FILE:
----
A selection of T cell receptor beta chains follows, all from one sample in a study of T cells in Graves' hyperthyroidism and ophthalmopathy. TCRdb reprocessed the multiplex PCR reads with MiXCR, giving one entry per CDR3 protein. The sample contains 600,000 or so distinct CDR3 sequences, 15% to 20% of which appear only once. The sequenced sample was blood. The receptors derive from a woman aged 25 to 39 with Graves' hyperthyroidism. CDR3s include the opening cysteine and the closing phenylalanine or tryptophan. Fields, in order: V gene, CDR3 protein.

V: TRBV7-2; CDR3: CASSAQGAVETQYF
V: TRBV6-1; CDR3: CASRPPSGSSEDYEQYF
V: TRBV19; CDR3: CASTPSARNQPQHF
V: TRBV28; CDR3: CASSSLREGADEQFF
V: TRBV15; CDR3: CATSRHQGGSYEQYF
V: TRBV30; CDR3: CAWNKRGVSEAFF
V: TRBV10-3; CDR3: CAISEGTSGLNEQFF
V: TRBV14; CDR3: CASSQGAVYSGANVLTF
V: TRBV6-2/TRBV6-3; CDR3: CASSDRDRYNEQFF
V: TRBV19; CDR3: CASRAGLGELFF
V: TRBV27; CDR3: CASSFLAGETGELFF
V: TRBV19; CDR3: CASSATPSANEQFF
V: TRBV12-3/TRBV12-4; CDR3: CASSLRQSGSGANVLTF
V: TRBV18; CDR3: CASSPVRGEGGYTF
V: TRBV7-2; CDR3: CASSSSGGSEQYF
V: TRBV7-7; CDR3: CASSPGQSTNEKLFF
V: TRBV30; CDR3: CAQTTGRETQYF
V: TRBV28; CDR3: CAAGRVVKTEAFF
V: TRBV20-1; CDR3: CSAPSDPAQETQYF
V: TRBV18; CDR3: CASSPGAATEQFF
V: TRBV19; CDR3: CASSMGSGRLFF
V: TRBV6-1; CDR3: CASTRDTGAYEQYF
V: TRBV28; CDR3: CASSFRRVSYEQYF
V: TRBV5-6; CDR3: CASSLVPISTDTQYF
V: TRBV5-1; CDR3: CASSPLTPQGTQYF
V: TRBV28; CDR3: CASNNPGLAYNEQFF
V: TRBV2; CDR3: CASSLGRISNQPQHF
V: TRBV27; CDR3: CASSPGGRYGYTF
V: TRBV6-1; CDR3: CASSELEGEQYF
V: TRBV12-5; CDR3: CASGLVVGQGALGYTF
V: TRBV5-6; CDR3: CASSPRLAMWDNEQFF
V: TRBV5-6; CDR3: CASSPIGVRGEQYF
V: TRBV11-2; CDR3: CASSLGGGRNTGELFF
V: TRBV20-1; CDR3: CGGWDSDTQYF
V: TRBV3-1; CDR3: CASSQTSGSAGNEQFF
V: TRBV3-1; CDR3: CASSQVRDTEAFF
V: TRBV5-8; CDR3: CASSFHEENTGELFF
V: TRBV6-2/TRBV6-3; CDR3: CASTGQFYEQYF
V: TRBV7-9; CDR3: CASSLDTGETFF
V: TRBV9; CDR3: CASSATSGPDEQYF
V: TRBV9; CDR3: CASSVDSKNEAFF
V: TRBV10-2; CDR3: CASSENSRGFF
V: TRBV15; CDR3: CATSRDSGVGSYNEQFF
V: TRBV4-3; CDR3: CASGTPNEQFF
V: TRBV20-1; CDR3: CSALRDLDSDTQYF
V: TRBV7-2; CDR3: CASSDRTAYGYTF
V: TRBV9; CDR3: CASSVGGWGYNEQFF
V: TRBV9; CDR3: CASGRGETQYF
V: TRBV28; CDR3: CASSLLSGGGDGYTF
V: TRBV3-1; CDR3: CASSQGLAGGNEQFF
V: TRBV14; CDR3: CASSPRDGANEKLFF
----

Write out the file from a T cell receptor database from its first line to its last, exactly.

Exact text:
A selection of T cell receptor beta chains follows, all from one sample in a study of T cells in Graves' hyperthyroidism and ophthalmopathy. TCRdb reprocessed the multiplex PCR reads with MiXCR, giving one entry per CDR3 protein. The sample contains 600,000 or so distinct CDR3 sequences, 15% to 20% of which appear only once. The sequenced sample was blood. The receptors derive from a woman aged 25 to 39 with Graves' hyperthyroidism. CDR3s include the opening cysteine and the closing phenylalanine or tryptophan. Fields, in order: V gene, CDR3 protein.

V: TRBV7-2; CDR3: CASSAQGAVETQYF
V: TRBV6-1; CDR3: CASRPPSGSSEDYEQYF
V: TRBV19; CDR3: CASTPSARNQPQHF
V: TRBV28; CDR3: CASSSLREGADEQFF
V: TRBV15; CDR3: CATSRHQGGSYEQYF
V: TRBV30; CDR3: CAWNKRGVSEAFF
V: TRBV10-3; CDR3: CAISEGTSGLNEQFF
V: TRBV14; CDR3: CASSQGAVYSGANVLTF
V: TRBV6-2/TRBV6-3; CDR3: CASSDRDRYNEQFF
V: TRBV19; CDR3: CASRAGLGELFF
V: TRBV27; CDR3: CASSFLAGETGELFF
V: TRBV19; CDR3: CASSATPSANEQFF
V: TRBV12-3/TRBV12-4; CDR3: CASSLRQSGSGANVLTF
V: TRBV18; CDR3: CASSPVRGEGGYTF
V: TRBV7-2; CDR3: CASSSSGGSEQYF
V: TRBV7-7; CDR3: CASSPGQSTNEKLFF
V: TRBV30; CDR3: CAQTTGRETQYF
V: TRBV28; CDR3: CAAGRVVKTEAFF
V: TRBV20-1; CDR3: CSAPSDPAQETQYF
V: TRBV18; CDR3: CASSPGAATEQFF
V: TRBV19; CDR3: CASSMGSGRLFF
V: TRBV6-1; CDR3: CASTRDTGAYEQYF
V: TRBV28; CDR3: CASSFRRVSYEQYF
V: TRBV5-6; CDR3: CASSLVPISTDTQYF
V: TRBV5-1; CDR3: CASSPLTPQGTQYF
V: TRBV28; CDR3: CASNNPGLAYNEQFF
V: TRBV2; CDR3: CASSLGRISNQPQHF
V: TRBV27; CDR3: CASSPGGRYGYTF
V: TRBV6-1; CDR3: CASSELEGEQYF
V: TRBV12-5; CDR3: CASGLVVGQGALGYTF
V: TRBV5-6; CDR3: CASSPRLAMWDNEQFF
V: TRBV5-6; CDR3: CASSPIGVRGEQYF
V: TRBV11-2; CDR3: CASSLGGGRNTGELFF
V: TRBV20-1; CDR3: CGGWDSDTQYF
V: TRBV3-1; CDR3: CASSQTSGSAGNEQFF
V: TRBV3-1; CDR3: CASSQVRDTEAFF
V: TRBV5-8; CDR3: CASSFHEENTGELFF
V: TRBV6-2/TRBV6-3; CDR3: CASTGQFYEQYF
V: TRBV7-9; CDR3: CASSLDTGETFF
V: TRBV9; CDR3: CASSATSGPDEQYF
V: TRBV9; CDR3: CASSVDSKNEAFF
V: TRBV10-2; CDR3: CASSENSRGFF
V: TRBV15; CDR3: CATSRDSGVGSYNEQFF
V: TRBV4-3; CDR3: CASGTPNEQFF
V: TRBV20-1; CDR3: CSALRDLDSDTQYF
V: TRBV7-2; CDR3: CASSDRTAYGYTF
V: TRBV9; CDR3: CASSVGGWGYNEQFF
V: TRBV9; CDR3: CASGRGETQYF
V: TRBV28; CDR3: CASSLLSGGGDGYTF
V: TRBV3-1; CDR3: CASSQGLAGGNEQFF
V: TRBV14; CDR3: CASSPRDGANEKLFF